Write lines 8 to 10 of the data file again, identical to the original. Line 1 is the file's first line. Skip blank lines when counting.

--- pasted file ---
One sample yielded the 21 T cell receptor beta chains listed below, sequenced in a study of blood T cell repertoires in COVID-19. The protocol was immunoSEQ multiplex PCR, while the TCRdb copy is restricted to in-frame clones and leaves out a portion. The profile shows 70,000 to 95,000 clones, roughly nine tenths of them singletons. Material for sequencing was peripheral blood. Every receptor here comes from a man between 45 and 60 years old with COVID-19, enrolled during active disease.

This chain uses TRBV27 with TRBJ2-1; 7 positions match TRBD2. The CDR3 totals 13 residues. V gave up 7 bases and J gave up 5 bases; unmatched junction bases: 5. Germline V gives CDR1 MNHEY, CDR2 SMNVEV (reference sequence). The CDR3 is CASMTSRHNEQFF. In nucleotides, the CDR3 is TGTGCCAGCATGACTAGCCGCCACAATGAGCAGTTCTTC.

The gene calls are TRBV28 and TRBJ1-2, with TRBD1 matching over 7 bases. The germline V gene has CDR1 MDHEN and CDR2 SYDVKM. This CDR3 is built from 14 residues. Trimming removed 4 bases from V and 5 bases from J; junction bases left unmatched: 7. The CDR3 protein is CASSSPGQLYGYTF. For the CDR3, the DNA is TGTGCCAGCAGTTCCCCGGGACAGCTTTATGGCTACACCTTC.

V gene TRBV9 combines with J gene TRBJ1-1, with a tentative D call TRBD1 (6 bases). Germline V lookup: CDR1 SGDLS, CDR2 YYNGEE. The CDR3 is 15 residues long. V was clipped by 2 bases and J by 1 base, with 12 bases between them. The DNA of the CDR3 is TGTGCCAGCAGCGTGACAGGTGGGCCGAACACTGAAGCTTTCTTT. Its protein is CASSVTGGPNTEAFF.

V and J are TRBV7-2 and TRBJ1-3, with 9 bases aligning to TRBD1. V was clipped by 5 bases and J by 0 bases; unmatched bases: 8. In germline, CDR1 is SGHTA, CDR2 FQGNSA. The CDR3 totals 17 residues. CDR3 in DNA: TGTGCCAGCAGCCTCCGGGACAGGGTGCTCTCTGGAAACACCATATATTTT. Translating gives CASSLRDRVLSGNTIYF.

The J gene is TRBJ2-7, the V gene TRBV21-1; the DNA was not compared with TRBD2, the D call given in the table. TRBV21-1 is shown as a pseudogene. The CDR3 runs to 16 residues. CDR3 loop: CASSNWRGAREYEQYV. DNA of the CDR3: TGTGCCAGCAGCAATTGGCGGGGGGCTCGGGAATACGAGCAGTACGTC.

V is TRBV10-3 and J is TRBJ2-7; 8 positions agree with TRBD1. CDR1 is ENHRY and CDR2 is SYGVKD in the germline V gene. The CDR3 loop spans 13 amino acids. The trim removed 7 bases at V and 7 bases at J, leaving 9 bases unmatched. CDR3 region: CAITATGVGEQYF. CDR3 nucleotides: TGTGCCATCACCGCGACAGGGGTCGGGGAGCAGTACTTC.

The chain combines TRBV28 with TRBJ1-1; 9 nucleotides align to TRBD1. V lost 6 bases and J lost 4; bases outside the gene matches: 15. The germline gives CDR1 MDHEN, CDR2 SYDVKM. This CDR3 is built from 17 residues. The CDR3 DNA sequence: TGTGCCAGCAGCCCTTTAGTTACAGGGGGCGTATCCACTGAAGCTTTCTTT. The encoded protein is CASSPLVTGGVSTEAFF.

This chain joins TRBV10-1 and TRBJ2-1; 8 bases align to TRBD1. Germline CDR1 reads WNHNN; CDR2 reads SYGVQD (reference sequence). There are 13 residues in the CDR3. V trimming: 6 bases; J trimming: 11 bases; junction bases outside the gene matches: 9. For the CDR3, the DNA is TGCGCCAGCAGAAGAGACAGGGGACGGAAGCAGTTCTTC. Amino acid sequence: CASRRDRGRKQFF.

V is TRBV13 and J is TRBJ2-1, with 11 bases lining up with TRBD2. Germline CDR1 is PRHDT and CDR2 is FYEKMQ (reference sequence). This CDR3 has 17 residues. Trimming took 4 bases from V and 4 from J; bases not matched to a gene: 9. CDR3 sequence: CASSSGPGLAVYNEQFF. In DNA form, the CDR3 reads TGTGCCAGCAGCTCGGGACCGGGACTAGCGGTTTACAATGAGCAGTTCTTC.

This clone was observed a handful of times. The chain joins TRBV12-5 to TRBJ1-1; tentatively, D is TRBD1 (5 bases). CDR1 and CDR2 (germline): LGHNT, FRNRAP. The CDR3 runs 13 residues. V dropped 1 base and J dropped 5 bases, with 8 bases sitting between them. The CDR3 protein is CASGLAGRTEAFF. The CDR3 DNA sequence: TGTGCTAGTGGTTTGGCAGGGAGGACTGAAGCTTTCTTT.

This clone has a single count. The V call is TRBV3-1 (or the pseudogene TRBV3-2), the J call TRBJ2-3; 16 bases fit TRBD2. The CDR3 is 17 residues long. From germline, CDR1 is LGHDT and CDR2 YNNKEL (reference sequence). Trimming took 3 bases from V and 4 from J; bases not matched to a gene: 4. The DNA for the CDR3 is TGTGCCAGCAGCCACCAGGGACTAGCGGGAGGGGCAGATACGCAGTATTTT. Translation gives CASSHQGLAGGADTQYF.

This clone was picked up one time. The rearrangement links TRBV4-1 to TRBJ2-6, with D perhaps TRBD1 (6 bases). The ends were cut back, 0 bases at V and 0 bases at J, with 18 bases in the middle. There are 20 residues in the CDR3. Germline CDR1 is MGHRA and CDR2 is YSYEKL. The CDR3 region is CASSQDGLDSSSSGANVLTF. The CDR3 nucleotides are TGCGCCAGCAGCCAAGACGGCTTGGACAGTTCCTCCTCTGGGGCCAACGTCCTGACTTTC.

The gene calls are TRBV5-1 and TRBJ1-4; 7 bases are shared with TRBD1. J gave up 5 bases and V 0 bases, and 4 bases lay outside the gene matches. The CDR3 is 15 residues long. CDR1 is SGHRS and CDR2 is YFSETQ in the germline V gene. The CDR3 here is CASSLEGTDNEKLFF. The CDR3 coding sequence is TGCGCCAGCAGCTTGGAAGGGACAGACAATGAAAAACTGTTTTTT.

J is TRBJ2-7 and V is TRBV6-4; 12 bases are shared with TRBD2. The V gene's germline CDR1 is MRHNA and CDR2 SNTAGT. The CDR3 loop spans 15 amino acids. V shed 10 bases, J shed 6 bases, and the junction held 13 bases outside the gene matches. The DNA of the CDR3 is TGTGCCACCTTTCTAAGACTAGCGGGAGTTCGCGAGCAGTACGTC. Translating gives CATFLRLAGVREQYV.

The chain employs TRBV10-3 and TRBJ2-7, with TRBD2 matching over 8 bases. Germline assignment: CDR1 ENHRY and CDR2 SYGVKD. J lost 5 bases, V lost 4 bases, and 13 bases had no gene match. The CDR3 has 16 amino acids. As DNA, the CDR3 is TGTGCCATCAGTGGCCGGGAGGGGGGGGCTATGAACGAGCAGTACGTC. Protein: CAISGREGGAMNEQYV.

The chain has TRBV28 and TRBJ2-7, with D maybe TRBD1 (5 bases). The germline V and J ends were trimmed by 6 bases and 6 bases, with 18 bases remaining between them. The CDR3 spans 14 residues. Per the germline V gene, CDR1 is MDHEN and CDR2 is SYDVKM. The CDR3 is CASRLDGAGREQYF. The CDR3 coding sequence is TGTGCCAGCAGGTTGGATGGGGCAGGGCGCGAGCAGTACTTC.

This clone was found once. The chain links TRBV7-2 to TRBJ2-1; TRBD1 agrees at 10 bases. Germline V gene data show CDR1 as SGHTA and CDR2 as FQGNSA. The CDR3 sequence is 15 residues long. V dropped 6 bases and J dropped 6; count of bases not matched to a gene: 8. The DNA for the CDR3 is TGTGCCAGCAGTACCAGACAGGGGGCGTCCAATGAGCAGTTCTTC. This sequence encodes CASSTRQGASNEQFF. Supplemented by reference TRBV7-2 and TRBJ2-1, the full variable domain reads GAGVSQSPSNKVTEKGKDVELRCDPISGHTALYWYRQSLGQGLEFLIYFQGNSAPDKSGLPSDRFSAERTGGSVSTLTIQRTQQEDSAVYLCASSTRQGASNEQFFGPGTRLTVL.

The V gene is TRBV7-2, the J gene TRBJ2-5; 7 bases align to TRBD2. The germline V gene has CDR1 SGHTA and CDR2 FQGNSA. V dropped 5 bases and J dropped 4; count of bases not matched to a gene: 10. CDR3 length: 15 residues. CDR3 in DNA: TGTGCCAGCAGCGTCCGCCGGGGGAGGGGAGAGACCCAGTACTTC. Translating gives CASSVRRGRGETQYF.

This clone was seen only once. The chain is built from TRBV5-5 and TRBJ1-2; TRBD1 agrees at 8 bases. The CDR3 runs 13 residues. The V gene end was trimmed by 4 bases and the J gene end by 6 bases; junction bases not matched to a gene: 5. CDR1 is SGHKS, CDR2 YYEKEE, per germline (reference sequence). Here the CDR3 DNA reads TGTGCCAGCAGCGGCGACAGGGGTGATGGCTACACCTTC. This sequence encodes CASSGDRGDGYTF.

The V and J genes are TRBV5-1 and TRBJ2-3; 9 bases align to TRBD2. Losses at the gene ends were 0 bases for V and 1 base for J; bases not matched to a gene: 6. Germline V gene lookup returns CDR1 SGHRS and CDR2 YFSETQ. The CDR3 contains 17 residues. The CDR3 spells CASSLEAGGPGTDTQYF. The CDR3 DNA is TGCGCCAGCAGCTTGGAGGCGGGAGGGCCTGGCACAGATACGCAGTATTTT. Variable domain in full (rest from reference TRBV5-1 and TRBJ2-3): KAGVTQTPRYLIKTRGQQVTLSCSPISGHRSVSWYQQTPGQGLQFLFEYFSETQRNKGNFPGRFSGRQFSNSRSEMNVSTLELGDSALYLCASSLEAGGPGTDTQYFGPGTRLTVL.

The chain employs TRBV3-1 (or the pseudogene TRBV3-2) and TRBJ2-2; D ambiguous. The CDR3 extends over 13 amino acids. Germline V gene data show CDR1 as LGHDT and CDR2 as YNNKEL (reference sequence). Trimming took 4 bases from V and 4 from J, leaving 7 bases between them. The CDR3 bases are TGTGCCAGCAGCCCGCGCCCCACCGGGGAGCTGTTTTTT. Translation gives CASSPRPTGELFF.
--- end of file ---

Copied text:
The chain combines TRBV28 with TRBJ1-1; 9 nucleotides align to TRBD1. V lost 6 bases and J lost 4; bases outside the gene matches: 15. The germline gives CDR1 MDHEN, CDR2 SYDVKM. This CDR3 is built from 17 residues. The CDR3 DNA sequence: TGTGCCAGCAGCCCTTTAGTTACAGGGGGCGTATCCACTGAAGCTTTCTTT. The encoded protein is CASSPLVTGGVSTEAFF.

This chain joins TRBV10-1 and TRBJ2-1; 8 bases align to TRBD1. Germline CDR1 reads WNHNN; CDR2 reads SYGVQD (reference sequence). There are 13 residues in the CDR3. V trimming: 6 bases; J trimming: 11 bases; junction bases outside the gene matches: 9. For the CDR3, the DNA is TGCGCCAGCAGAAGAGACAGGGGACGGAAGCAGTTCTTC. Amino acid sequence: CASRRDRGRKQFF.

V is TRBV13 and J is TRBJ2-1, with 11 bases lining up with TRBD2. Germline CDR1 is PRHDT and CDR2 is FYEKMQ (reference sequence). This CDR3 has 17 residues. Trimming took 4 bases from V and 4 from J; bases not matched to a gene: 9. CDR3 sequence: CASSSGPGLAVYNEQFF. In DNA form, the CDR3 reads TGTGCCAGCAGCTCGGGACCGGGACTAGCGGTTTACAATGAGCAGTTCTTC.